Rhinelander rabbit is a European rabbit breed arising from Germany. The strain was developed in Germany through the beginning of the 20th century. And during the 1920s, they have been exported following their development.
Rhinelander rabbit breed information
Rhinelander rabbit is a medium-sized breed. It’s known on the face of it. The breed is known for its distinctive coat pattern.
The butterfly markings that are exceptional are black and crimson, on a white background. It’s a strain of rabbit, meaning that light shows between the body and ground once the bunny is sitting or moving.
The bottoms of Rhinelander rabbit are briefer and a much less distinct arch than the similar Checkered Giant breed. With being the width from shoulders to cool, the strain has a cylindrical or barrel body.
Their average body weight would be between 2.7 and 4.5 kg. The breed is very rare and only a few numbers available throughout the globe.
Rhinelander rabbit benefits
Rhinelander bunny is mostly kept for exhibition purposes. It’s not a commercial breed but great as a pet.
Rhinelander rabbits are busy and docile in temperament. They are intelligent. They are well known to be calm, friendly and affectionate.
They are handled and great as pets. Like most bunny breeds, the Rhinelander rabbits are social. And they love company of other rabbits.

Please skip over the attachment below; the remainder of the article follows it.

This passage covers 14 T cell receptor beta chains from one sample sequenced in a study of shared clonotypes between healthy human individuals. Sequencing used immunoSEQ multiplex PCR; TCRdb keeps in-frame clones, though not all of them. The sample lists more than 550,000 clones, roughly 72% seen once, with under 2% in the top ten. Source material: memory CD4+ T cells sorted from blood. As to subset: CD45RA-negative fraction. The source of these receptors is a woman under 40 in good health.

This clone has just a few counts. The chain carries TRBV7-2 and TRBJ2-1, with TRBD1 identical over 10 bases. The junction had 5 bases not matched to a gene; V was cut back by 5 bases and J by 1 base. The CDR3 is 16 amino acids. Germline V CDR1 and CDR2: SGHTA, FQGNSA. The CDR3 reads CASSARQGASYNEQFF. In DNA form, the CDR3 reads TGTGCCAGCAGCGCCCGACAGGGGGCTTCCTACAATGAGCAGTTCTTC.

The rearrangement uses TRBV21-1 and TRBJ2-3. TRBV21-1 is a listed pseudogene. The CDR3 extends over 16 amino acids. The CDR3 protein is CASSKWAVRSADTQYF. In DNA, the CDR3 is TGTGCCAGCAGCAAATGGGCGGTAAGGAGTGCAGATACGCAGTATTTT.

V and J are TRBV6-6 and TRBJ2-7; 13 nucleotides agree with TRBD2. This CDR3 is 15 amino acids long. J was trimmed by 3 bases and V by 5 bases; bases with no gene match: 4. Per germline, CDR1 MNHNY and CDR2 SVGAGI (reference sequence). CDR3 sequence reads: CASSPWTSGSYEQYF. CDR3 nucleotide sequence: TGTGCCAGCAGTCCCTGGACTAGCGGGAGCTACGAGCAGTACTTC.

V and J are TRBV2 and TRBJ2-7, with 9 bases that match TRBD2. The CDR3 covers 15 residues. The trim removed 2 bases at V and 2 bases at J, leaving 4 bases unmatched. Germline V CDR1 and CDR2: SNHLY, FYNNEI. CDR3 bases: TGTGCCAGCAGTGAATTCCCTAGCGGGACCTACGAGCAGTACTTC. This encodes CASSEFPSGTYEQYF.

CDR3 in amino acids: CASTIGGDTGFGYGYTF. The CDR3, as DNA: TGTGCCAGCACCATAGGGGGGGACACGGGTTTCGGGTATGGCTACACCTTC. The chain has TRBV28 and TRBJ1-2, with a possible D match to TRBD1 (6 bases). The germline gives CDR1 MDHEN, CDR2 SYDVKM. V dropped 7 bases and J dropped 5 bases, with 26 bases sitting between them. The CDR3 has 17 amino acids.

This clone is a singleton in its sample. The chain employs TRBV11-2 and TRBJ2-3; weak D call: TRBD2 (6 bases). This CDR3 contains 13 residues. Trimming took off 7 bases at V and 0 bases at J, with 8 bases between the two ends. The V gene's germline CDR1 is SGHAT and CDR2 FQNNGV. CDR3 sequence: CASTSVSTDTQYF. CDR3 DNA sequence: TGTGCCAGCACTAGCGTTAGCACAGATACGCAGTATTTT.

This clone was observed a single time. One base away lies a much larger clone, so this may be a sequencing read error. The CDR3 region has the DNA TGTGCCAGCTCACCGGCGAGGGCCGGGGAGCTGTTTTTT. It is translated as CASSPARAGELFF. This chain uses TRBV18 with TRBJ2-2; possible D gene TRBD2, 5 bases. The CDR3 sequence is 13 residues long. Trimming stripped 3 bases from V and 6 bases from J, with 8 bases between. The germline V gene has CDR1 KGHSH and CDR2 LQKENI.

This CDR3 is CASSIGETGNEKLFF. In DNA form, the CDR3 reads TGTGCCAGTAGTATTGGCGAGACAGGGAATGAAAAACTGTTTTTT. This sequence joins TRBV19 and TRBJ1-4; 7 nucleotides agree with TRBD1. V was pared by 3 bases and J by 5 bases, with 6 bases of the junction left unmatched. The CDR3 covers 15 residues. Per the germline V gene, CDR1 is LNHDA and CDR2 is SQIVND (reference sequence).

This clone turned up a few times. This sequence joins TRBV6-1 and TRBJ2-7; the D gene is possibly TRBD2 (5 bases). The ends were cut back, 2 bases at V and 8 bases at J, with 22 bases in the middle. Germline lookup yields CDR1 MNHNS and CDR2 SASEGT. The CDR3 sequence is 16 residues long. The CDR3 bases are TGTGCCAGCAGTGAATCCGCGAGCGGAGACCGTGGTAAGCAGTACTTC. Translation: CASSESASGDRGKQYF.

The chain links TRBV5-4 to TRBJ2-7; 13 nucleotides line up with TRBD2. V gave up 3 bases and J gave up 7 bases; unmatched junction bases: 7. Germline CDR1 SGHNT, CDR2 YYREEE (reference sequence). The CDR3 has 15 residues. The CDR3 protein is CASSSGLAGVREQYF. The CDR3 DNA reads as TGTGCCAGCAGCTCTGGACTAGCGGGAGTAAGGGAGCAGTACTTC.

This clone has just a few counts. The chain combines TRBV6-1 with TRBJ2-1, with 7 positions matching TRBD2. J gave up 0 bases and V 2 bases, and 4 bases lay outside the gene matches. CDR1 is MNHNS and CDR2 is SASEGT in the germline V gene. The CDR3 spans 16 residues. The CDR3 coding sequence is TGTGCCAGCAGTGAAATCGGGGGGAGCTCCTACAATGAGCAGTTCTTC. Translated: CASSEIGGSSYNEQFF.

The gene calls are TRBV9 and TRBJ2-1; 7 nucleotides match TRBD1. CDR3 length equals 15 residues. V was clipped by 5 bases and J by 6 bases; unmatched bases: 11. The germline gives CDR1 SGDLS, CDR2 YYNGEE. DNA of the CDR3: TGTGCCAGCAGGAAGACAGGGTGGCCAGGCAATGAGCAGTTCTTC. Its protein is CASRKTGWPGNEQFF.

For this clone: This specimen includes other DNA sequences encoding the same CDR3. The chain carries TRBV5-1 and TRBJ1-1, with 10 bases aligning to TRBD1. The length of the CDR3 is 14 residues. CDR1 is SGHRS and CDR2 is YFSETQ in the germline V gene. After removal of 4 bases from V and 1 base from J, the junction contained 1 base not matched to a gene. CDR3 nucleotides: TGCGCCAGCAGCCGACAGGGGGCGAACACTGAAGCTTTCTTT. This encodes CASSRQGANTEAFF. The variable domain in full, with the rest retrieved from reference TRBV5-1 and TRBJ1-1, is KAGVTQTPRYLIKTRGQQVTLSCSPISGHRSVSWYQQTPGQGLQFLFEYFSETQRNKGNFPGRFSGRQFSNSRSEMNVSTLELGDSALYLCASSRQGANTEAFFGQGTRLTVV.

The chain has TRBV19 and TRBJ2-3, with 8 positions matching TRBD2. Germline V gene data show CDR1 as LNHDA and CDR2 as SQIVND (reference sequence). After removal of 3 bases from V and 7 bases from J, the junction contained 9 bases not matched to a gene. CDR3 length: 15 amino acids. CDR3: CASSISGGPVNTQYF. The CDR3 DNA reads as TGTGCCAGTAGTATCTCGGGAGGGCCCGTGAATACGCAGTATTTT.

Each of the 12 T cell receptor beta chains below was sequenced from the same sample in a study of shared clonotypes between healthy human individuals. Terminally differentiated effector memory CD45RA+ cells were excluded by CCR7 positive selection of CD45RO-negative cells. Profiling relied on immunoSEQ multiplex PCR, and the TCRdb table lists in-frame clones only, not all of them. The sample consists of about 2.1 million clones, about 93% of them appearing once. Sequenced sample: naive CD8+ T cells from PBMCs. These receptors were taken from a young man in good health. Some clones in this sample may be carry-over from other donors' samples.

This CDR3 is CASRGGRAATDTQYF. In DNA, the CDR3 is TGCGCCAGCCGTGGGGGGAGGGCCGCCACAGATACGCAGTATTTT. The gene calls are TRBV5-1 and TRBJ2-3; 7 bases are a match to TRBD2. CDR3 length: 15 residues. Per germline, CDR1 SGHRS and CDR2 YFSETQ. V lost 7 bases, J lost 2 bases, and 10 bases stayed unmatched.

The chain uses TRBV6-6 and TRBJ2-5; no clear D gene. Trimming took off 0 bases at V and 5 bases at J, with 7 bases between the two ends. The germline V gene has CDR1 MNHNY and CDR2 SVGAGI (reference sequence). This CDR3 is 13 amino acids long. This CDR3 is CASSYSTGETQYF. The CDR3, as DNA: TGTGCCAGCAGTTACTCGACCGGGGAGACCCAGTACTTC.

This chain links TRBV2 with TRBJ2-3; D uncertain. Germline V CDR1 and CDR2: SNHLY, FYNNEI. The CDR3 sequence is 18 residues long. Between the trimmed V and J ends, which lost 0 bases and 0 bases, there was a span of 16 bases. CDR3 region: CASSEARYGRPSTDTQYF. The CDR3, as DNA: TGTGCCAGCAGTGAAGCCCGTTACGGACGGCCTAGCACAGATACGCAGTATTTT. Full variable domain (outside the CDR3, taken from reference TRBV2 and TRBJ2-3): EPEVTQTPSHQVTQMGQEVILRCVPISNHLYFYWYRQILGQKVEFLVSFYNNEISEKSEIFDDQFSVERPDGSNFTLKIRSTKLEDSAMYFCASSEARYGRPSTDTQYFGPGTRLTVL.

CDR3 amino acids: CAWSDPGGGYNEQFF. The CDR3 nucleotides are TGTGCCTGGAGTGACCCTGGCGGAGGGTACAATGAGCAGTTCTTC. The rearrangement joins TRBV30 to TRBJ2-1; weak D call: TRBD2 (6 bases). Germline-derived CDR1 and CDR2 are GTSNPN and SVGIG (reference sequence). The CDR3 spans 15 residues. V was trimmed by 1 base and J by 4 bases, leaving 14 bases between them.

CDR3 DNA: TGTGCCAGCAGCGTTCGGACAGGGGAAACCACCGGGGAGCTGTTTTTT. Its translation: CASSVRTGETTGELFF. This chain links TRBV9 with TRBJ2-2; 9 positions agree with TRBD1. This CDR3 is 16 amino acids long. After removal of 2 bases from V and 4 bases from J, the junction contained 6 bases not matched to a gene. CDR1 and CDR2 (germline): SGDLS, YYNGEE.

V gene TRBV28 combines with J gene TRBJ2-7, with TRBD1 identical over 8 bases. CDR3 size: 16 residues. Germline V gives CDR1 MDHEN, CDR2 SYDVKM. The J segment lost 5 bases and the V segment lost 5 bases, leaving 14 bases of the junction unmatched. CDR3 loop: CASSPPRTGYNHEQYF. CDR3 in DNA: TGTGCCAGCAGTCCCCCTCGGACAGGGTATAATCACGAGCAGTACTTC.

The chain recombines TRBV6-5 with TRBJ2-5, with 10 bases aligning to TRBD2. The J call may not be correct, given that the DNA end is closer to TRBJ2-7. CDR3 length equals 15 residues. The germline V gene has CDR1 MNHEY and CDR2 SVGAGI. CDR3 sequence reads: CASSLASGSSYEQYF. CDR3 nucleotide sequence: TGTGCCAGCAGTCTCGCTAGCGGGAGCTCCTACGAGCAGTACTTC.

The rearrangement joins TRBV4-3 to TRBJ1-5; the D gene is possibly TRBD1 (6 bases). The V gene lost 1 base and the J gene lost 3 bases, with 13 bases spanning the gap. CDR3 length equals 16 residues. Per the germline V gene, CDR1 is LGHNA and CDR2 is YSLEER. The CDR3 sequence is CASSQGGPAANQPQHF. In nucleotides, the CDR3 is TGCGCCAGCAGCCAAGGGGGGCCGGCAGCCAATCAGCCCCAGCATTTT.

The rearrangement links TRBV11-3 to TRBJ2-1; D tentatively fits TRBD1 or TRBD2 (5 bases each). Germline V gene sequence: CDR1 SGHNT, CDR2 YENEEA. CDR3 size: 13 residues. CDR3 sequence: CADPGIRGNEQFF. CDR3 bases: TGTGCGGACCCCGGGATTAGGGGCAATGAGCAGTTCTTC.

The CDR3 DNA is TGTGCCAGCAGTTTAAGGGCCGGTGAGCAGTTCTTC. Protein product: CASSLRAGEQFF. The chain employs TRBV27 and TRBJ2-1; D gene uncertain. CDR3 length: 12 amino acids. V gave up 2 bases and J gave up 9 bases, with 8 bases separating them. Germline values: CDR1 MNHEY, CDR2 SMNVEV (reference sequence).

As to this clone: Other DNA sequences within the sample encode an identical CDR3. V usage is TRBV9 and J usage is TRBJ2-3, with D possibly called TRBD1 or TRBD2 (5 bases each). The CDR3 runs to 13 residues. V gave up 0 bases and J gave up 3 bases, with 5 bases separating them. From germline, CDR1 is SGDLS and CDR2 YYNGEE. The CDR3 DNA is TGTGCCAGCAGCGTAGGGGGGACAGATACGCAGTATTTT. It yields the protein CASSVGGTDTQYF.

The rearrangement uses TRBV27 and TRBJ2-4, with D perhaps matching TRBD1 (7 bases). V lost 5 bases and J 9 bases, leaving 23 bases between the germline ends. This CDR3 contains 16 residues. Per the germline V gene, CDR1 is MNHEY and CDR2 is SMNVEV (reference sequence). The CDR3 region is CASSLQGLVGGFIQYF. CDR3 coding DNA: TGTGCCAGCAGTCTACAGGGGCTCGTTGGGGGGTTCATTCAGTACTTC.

Their average lifespan is approximately 5 to 8 years. But they could live longer in captivity and if cared.
Rhinelander bunny was well known in Germany. However, by the 1930s the breed’s prevalence was decreased. Josef Heintz of all Grevenbroch, North Rhine-Westphalia developed this strain and it was revealed in 1902 in Germany.
Josef Heintz had spanned a Harlequin buck to a doe that was gray-checkered that was common. One of the clutter (a buck) was the first Rhinelander, obtaining the desirable butterfly markings, orange and black markings on the ears and chin.
Josef Heintz then mated a Harlequin buck to some Checkered Giant doe. And that cross produced the desired doe. Using the buck and doe he proceeded to strain — maintaining the best does and mating them back to bucks.
He had been effective in producing the Rhinelander rabbit, and during 1905 the new breed was extended a regular in Germany. The strain was first brought to the United States. But soon vanished from there by 1932.
The Rhinelander bunny was re-established during the 1970s in the United States. And the American Rhinelander rabbit Club formed in 1974. Rhinelander rabbit is recognized by the British Rabbit Council along with the American Rabbit Breeders Association.
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